Tyler Silvy
tsilvy@greeleytribune.com

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August 16, 2014
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Greeley-Evans School District 6 becoming food hub for other districts

There’s a vision for the future of the nearly 12,000-square-foot Greeley-Evans School District 6 Central Production Kitchen: utilize all of that space.

Director of Nutrition Services Jeremy West described that vision Tuesday while the kitchen, just steps away, hummed along preparing a kiddie’s pool worth of red sauce for the kids in District 6. “We’re in Phase 1,” West said of the centralized kitchen’s pre-prepared meals being sent out to schools in Greeley and Evans. “Phase 2 would be to help other school districts.”

Help, in this case, means becoming a true food hub, a concept West said was foreign to him when he came to Greeley from Colorado Springs in 2009.

District 6, according to West, is alone in that it’s a school district in the food hub business.

“A food hub, in concept, is a place that aggregates processes and redistributes produce,” West said.

Perhaps knowing he needed to distill that idea, West clarified that those processes could be anything from washing, rebagging or chopping produce.

The district has dipped its big toe into Phase 2 a couple of times — making butternut squash soup for Windsor schools and contracting with Denver Public Schools to prepare the zucchini necessary for zucchini muffins. Apparently, the water is fine.

Still, West said, the food hub idea is still a baby and there’s work to do in raising it.

BORN AND RAISED

West is from Kansas City, the Kansas side. His brother was born on the Missouri side.

That’s the cooler part, right?

“It’s pretty good,” said West, laughing.

He’s a barbecue and southwest flavors lover, but his penchant for cooking after a two-year stint as a professional cook at the beginning of his career has waned.

At home, West’s wife, Colette (the Greeley Refugee Center co-director) does most of the cooking.

“I’m the when-people-are-coming-over guy,” West said. “I can knock out Thanksgiving like nobody’s business.”

West and the district have done plenty of prep for a big party of their own.

He’s used an $83,300 December 2012 grant from the USDA to purchase high volume processing equipment, produce washing sinks, blast chillers and vacuum packaging equipment for use in the food hub.

Now, West is just waiting for the guests.

REACHING OUT

One of the main reasons for a centralized production kitchen — apart from reduced costs and consistent product — is the seven-year-old farm-to-school program.

The district spends 22 percent of its $3.5 million food budget on locally sourced foods. To keep that up, or to increase that to 50 percent as West would have it, the district had to find a way to grow the growing season.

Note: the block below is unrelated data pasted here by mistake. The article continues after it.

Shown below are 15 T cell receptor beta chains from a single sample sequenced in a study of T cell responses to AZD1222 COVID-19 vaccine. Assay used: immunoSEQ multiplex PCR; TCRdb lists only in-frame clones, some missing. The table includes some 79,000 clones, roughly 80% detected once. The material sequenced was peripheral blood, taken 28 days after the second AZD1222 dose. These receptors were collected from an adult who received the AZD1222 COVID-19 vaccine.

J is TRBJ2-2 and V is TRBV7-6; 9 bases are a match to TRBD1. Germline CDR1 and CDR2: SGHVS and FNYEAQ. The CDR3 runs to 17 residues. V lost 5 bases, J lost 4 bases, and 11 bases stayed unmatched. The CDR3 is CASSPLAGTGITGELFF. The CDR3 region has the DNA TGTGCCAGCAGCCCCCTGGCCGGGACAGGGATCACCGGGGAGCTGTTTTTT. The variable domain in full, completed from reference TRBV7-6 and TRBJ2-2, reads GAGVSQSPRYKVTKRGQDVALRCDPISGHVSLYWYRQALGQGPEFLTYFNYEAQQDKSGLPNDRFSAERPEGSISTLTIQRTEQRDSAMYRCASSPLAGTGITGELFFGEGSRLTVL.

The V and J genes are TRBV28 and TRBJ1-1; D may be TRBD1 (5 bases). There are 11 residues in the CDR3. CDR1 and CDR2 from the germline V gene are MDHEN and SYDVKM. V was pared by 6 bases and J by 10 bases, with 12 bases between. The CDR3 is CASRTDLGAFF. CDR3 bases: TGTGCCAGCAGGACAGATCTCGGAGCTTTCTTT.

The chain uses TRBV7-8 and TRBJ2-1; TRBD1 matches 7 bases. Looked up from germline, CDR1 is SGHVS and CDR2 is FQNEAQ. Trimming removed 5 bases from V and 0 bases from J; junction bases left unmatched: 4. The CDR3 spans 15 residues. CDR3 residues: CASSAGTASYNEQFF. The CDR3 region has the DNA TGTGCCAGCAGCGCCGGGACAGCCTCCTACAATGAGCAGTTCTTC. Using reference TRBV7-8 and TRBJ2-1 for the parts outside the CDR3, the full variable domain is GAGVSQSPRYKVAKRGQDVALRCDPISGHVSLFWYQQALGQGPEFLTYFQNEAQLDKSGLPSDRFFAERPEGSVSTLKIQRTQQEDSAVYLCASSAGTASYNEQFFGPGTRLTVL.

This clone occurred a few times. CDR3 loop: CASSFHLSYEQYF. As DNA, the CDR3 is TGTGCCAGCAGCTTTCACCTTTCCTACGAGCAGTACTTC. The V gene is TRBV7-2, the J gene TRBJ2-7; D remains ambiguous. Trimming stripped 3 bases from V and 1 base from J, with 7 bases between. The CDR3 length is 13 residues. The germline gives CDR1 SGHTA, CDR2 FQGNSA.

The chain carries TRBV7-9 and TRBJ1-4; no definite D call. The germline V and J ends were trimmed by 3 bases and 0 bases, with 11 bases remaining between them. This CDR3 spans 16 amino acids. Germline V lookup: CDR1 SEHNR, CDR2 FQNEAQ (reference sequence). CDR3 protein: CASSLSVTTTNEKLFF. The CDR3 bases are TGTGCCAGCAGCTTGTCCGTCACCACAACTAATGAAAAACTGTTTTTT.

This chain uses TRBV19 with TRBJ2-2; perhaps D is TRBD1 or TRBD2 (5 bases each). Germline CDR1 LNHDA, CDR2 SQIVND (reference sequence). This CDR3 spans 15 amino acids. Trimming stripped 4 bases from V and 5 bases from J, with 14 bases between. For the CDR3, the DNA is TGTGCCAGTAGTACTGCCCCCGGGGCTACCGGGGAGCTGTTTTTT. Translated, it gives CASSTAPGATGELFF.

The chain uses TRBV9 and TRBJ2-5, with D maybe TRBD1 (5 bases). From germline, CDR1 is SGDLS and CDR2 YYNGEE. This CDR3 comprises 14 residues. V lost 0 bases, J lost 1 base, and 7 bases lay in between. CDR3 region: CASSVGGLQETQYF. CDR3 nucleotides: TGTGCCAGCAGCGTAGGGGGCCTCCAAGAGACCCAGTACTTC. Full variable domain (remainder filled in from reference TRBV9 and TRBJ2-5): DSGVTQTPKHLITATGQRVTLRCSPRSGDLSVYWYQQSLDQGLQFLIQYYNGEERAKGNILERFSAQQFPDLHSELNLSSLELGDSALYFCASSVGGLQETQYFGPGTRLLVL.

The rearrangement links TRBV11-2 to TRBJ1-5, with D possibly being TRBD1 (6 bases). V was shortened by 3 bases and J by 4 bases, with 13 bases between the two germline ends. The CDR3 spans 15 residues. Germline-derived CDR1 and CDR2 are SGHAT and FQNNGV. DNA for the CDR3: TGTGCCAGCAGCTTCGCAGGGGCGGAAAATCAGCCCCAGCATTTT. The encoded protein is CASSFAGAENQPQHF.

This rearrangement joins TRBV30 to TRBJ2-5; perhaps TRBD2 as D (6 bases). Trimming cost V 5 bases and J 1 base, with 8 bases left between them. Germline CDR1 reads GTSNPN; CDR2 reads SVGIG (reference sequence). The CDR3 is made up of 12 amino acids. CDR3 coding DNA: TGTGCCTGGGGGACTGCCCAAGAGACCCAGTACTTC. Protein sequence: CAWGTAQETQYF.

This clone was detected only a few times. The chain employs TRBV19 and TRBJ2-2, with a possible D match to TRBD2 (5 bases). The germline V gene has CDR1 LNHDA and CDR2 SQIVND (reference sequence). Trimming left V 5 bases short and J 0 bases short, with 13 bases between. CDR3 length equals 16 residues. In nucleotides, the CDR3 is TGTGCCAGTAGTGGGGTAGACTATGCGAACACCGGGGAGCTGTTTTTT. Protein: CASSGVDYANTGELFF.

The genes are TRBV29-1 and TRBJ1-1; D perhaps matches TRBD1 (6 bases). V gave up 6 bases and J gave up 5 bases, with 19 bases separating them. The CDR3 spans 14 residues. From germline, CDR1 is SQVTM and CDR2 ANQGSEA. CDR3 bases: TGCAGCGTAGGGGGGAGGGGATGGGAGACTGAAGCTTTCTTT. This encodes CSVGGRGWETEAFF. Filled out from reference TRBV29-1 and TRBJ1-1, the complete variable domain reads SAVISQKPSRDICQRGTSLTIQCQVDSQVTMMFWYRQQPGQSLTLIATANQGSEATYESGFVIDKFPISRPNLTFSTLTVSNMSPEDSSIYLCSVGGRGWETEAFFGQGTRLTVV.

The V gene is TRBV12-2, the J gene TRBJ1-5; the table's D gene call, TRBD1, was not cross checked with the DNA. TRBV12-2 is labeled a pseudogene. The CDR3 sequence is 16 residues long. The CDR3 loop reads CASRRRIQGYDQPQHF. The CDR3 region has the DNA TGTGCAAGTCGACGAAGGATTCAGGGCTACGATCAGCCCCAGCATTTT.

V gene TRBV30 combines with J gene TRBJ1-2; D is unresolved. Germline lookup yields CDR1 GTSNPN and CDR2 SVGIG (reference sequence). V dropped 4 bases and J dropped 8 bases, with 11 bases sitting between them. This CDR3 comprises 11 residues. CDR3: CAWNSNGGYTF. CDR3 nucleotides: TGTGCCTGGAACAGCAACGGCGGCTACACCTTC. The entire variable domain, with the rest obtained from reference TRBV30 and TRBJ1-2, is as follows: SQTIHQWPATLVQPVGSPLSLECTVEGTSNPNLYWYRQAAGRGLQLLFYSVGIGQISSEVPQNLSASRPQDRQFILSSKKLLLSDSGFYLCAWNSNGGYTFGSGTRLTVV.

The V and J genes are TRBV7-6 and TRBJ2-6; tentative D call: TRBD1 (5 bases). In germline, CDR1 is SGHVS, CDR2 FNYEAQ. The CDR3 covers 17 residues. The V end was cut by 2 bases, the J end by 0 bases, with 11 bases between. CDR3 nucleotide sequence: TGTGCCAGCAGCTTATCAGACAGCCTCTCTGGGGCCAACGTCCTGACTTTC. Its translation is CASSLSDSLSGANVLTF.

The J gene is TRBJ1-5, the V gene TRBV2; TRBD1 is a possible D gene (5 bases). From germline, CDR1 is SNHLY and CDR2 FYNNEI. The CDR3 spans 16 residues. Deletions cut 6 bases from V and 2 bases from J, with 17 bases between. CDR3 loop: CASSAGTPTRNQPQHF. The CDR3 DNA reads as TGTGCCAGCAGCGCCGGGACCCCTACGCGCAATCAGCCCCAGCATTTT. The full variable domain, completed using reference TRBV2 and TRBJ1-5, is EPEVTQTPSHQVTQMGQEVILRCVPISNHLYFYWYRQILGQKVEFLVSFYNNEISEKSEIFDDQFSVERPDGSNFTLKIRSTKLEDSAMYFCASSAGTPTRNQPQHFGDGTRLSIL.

The central kitchen can flash-freeze prepared produce and use it at other times.

“It’s fresh,” West said. “Well, freshly frozen.”

That ability could make District 6 a go-to spot for smaller districts that want to reduce costs.

“We’re the district that’s blessed with space,” West said. “Most districts don’t have a central area that they can tap into.”

Right now, West said, the district is targeting districts along the U.S. 85 corridor. The problem is, aside from Windsor and Denver Public Schools, the district hasn’t gotten any firm bites.

FOOD WANTED

West would like to tackle the outreach problem by hiring a food hub manager. That person could make connections with local growers and with local districts.

There are other things on West’s needs list: more trucks, more refrigeration space and an online ordering system.

But outreach to local farmers (and growing the percentage of the district’s budget spent on locally sourced food) is critical, West said. It’s also a critical burden.

“You can’t just go to USFoods.com and order the groceries and push a button,” West said. “You go and make contact with farmers.”

District 6 is doing that now, and part of the benefits it extols for other districts is that it can do the same for them.

“We want growers to see we’re another way to diversify their revenue stream,” West said. “Do they have a good market for their seconds?”

Tyler Silvy covers education for The Greeley Tribune. Reach him at tsilvy@greeleytribune.com. Connect with him at Facebook.com/TylerSilvy or @TylerSilvy on Twitter.


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My Windsor Now Updated Aug 16, 2014 07:22PM Published Aug 16, 2014 07:31PM Copyright 2014 My Windsor Now. All rights reserved. This material may not be published, broadcast, rewritten or redistributed.